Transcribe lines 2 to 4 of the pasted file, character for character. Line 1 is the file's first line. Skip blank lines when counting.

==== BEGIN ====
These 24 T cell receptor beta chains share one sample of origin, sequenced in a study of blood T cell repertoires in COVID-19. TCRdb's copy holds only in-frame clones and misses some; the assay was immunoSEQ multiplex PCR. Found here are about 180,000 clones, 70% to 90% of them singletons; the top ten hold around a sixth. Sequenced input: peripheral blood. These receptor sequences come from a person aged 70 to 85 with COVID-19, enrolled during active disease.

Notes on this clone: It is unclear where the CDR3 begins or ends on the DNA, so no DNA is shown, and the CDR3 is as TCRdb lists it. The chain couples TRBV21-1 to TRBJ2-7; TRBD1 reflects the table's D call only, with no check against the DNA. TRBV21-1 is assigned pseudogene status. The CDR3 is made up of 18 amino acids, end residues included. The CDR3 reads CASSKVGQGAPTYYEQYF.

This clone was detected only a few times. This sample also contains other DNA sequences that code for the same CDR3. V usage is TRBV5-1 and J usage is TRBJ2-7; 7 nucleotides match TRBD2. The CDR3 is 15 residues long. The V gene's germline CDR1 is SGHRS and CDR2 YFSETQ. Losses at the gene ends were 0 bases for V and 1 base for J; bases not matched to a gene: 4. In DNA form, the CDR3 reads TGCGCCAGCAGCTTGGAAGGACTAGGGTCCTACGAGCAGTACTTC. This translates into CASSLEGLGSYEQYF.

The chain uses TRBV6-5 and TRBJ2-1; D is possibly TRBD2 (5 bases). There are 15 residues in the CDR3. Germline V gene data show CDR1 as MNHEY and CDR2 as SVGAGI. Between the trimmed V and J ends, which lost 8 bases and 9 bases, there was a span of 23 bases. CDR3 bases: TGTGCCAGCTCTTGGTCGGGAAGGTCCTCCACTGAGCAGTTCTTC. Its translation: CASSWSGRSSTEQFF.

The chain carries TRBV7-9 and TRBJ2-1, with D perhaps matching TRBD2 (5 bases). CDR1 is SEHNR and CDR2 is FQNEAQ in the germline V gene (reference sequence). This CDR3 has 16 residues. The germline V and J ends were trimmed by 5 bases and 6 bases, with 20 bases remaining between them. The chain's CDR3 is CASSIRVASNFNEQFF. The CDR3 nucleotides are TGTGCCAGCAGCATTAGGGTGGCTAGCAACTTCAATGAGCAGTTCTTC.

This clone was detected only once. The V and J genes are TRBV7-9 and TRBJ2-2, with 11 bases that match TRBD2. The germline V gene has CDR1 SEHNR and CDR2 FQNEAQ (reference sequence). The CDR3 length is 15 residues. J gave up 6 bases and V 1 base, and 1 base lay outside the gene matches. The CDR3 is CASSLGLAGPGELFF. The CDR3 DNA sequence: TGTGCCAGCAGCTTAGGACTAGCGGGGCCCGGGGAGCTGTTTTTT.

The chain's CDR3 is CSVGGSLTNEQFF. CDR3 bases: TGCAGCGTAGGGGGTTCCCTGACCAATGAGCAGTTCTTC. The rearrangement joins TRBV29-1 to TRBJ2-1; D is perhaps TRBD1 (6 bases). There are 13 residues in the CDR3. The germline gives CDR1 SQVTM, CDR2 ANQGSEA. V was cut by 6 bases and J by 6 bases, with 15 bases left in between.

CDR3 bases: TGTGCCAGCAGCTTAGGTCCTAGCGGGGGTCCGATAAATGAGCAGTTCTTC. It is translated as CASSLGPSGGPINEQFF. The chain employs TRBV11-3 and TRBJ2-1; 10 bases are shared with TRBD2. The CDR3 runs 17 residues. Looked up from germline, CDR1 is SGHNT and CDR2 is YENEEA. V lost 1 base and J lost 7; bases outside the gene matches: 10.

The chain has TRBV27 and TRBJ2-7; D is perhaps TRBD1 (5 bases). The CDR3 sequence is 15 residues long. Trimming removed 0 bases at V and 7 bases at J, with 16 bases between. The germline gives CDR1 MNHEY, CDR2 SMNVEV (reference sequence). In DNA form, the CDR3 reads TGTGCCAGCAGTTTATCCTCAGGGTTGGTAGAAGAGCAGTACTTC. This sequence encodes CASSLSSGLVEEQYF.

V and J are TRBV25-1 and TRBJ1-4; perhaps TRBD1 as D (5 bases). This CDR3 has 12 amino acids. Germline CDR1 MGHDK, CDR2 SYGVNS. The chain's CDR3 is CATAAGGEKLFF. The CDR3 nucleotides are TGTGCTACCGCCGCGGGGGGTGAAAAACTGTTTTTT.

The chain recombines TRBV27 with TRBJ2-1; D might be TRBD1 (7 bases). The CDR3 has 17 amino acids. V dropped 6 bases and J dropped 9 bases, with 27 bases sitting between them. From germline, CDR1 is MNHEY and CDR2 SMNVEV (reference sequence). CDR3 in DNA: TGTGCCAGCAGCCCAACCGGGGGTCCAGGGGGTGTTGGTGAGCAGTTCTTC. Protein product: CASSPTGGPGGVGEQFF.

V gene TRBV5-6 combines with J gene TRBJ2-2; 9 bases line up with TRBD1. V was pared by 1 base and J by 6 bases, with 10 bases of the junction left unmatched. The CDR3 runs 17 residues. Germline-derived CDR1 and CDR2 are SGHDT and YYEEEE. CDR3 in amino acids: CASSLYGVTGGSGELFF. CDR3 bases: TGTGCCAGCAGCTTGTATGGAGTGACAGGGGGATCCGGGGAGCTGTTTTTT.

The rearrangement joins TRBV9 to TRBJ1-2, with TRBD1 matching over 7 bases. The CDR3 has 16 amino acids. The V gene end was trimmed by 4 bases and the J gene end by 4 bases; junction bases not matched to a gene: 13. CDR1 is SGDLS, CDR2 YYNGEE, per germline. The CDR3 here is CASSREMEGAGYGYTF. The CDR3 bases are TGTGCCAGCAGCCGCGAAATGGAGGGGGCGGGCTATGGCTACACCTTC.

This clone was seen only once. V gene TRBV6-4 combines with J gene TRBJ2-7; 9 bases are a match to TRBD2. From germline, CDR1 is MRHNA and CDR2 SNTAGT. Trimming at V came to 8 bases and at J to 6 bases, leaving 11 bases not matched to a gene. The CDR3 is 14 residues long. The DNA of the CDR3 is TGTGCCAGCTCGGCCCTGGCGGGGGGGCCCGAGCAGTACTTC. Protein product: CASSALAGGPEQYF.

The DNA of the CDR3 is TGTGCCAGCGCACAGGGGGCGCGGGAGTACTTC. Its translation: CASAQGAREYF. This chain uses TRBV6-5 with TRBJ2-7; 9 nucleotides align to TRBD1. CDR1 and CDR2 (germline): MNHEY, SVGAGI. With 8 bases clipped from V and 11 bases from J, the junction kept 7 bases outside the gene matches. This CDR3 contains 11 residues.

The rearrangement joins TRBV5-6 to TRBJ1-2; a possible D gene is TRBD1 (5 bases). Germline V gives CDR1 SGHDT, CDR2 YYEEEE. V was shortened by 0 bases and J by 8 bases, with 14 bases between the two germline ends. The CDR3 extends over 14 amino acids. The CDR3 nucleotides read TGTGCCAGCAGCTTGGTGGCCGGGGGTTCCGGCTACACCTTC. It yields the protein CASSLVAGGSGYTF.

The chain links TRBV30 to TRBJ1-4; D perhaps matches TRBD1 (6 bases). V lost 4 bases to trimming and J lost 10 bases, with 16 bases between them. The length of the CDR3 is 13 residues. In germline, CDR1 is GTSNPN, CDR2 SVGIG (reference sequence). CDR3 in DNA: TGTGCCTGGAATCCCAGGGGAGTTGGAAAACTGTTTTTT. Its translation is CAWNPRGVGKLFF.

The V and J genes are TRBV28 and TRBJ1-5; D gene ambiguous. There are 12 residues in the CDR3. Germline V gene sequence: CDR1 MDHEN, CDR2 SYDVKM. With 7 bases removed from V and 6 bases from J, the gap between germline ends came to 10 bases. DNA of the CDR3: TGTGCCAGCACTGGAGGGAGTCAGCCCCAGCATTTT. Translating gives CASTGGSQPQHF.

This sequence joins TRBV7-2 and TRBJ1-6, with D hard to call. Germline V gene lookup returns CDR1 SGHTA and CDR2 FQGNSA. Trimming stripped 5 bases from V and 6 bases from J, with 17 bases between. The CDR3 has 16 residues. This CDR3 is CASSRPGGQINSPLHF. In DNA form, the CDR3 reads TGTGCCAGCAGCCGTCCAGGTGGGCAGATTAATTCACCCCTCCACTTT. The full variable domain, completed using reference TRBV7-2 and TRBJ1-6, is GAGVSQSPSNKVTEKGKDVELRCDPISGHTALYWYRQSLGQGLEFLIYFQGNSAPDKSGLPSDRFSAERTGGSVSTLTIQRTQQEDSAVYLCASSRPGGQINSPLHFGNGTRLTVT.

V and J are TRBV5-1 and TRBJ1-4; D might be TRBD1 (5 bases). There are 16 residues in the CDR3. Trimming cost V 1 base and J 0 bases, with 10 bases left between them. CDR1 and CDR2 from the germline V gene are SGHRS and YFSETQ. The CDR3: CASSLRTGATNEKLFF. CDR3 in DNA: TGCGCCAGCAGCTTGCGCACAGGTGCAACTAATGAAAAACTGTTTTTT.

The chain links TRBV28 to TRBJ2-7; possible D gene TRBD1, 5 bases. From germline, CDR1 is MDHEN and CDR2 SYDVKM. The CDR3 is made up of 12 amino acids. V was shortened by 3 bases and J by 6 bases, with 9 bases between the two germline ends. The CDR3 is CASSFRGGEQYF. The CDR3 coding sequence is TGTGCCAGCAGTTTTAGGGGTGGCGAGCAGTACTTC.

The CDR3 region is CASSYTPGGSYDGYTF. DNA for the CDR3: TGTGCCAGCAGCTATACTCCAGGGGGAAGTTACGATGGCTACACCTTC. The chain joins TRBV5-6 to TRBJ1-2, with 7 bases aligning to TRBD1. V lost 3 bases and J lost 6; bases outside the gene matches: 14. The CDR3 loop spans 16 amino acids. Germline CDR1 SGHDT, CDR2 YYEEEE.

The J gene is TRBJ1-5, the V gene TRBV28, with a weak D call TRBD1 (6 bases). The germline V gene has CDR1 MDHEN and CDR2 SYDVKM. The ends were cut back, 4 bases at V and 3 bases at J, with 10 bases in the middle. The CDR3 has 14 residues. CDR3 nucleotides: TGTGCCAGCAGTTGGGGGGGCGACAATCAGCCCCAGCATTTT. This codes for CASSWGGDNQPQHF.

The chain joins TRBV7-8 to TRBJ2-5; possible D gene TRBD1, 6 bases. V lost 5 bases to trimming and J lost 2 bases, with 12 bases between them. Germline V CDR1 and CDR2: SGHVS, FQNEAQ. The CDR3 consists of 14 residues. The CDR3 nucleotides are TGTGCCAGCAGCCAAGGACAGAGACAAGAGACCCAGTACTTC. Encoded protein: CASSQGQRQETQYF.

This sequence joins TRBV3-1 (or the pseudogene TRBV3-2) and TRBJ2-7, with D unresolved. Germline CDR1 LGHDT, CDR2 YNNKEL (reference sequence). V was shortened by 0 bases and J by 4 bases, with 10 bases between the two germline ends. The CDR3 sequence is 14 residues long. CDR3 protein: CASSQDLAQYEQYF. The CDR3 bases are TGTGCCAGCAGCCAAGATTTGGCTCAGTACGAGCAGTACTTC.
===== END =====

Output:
Notes on this clone: It is unclear where the CDR3 begins or ends on the DNA, so no DNA is shown, and the CDR3 is as TCRdb lists it. The chain couples TRBV21-1 to TRBJ2-7; TRBD1 reflects the table's D call only, with no check against the DNA. TRBV21-1 is assigned pseudogene status. The CDR3 is made up of 18 amino acids, end residues included. The CDR3 reads CASSKVGQGAPTYYEQYF.

This clone was detected only a few times. This sample also contains other DNA sequences that code for the same CDR3. V usage is TRBV5-1 and J usage is TRBJ2-7; 7 nucleotides match TRBD2. The CDR3 is 15 residues long. The V gene's germline CDR1 is SGHRS and CDR2 YFSETQ. Losses at the gene ends were 0 bases for V and 1 base for J; bases not matched to a gene: 4. In DNA form, the CDR3 reads TGCGCCAGCAGCTTGGAAGGACTAGGGTCCTACGAGCAGTACTTC. This translates into CASSLEGLGSYEQYF.

The chain uses TRBV6-5 and TRBJ2-1; D is possibly TRBD2 (5 bases). There are 15 residues in the CDR3. Germline V gene data show CDR1 as MNHEY and CDR2 as SVGAGI. Between the trimmed V and J ends, which lost 8 bases and 9 bases, there was a span of 23 bases. CDR3 bases: TGTGCCAGCTCTTGGTCGGGAAGGTCCTCCACTGAGCAGTTCTTC. Its translation: CASSWSGRSSTEQFF.